What Happens in the Arctic Doesn't Stay in the Arctic
Posted September 19, 2012 in Solving Global Warming
UPDATED IMAGE (credit: NASA with 1979 boundary redrawn by NRDC)
Arctic sea ice extent dropped to the lowest level ever recorded, bottoming out at 3.41 million square kilometers on September 16, according to the National Snow and Ice Data Center (NSIDC). That’s 49 percent below the average minimum recorded during the 1980s and 1990s.
Scientists are confident that this trend is due to pollution. While there are year-to-year fluctuations in the location and extent of arctic sea ice, driven primarily by wind patterns, the best estimates are that the minimum extent never dropped below 9.8 million square kilometers in the first half of the 20th Century and probably not below 9 million in the last 1000 years. Since around 1950 there has been a clear trend toward less ice, with the minimum extent dropping below 4 million square kilometers for the first time this year.
Wind-driven reorganization of the sea ice also can’t explain the progressive reduction of ice thickness and the declining fraction of ice that has persisted for more than one year. These trends not only bear the fingerprint of human-caused climate change, they mean that the arctic ice is ever more vulnerable to collapse. In fact, arctic sea ice is melting much faster than climate models had predicted.
Unfortunately, what happens in the arctic doesn’t stay in the arctic. The dramatic loss of arctic ice contributes to more extreme weather in the United States in at least three ways.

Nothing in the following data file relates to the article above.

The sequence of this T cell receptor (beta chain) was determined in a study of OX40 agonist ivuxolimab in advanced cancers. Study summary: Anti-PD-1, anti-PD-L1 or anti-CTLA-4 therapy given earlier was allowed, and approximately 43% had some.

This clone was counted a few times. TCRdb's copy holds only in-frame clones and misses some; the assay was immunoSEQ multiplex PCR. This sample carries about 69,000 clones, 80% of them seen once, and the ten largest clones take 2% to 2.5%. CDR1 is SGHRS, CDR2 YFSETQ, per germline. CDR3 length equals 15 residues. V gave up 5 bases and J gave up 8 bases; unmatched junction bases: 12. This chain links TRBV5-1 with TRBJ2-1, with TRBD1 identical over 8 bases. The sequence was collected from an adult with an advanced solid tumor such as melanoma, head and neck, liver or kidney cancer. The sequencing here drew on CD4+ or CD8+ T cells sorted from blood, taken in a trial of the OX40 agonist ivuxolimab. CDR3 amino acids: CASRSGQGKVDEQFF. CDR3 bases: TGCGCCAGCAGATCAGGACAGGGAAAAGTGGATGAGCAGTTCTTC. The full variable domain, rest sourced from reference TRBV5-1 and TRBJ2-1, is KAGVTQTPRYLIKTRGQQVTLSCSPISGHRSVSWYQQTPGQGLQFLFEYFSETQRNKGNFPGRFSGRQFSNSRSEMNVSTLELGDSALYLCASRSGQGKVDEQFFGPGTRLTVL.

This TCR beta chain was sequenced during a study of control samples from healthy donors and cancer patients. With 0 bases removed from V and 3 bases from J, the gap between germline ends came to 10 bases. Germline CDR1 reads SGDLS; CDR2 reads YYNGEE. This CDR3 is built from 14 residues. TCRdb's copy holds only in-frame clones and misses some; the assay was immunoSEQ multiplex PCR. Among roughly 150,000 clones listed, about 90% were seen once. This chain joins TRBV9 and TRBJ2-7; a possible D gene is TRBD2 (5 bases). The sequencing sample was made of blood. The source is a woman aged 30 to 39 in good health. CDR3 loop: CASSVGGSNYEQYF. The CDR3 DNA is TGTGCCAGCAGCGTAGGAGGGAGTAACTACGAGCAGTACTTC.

First, the dramatic reduction in reflective ice in the Arctic Ocean changes the flow of energy in the climate system throughout the northern hemisphere. In particular, it alters the position and shape of the jet stream, favoring a pattern with more pronounced waves. That means that tropical air can penetrate further north and that arctic air can penetrate further south. It also means that weather systems tend to move more slowly from west to east. This is a formula for increasing extreme weather—both persistent excessive heat and severe snow storms.
Second, reduced arctic sea ice amplifies warming over the arctic, speeding the melting of the Greenland ice sheet and raising global sea levels. When sea ice melts there is no direct effect on sea levels because floating ice displaces exactly the same volume as the melt water. That’s not the case with land-based ice, such as the massive Greenland ice sheet. Excessive warmth in the arctic has led to surface melting throughout Greenland. Any runoff from the Greenland ice sheet contributes directly to increasing sea levels. And that means more coastal flooding in the United States, particularly on the East and Gulf coasts.
Third, arctic warming increases the total amount of heat absorbed by Earth and releases carbon from the not-so-permafrost, both of which amplify global warming. Sea ice acts like a windshield sunshade keeping your car cool. Replacing shiny ice surfaces with dark open ocean ones means the Earth as a whole absorbs more solar energy. The effect is equivalent to 20 years’ worth of carbon dioxide emissions according to Cambridge University physicist Peter Wadhams. In addition, as the arctic warms billions of tons of carbon dioxide and methane currently trapped in the permafrost could be released, directly adding to the blanket of heat-trapping gases in the Earth’s atmosphere. All of which means even faster climate change, and even more extreme weather across the United States.
So as you look at the astonishing pictures coming out of the arctic remember that this is not just a problem for polar bears. Unlike what promoters claim for Vegas, what happens in the arctic doesn’t stay in the arctic.
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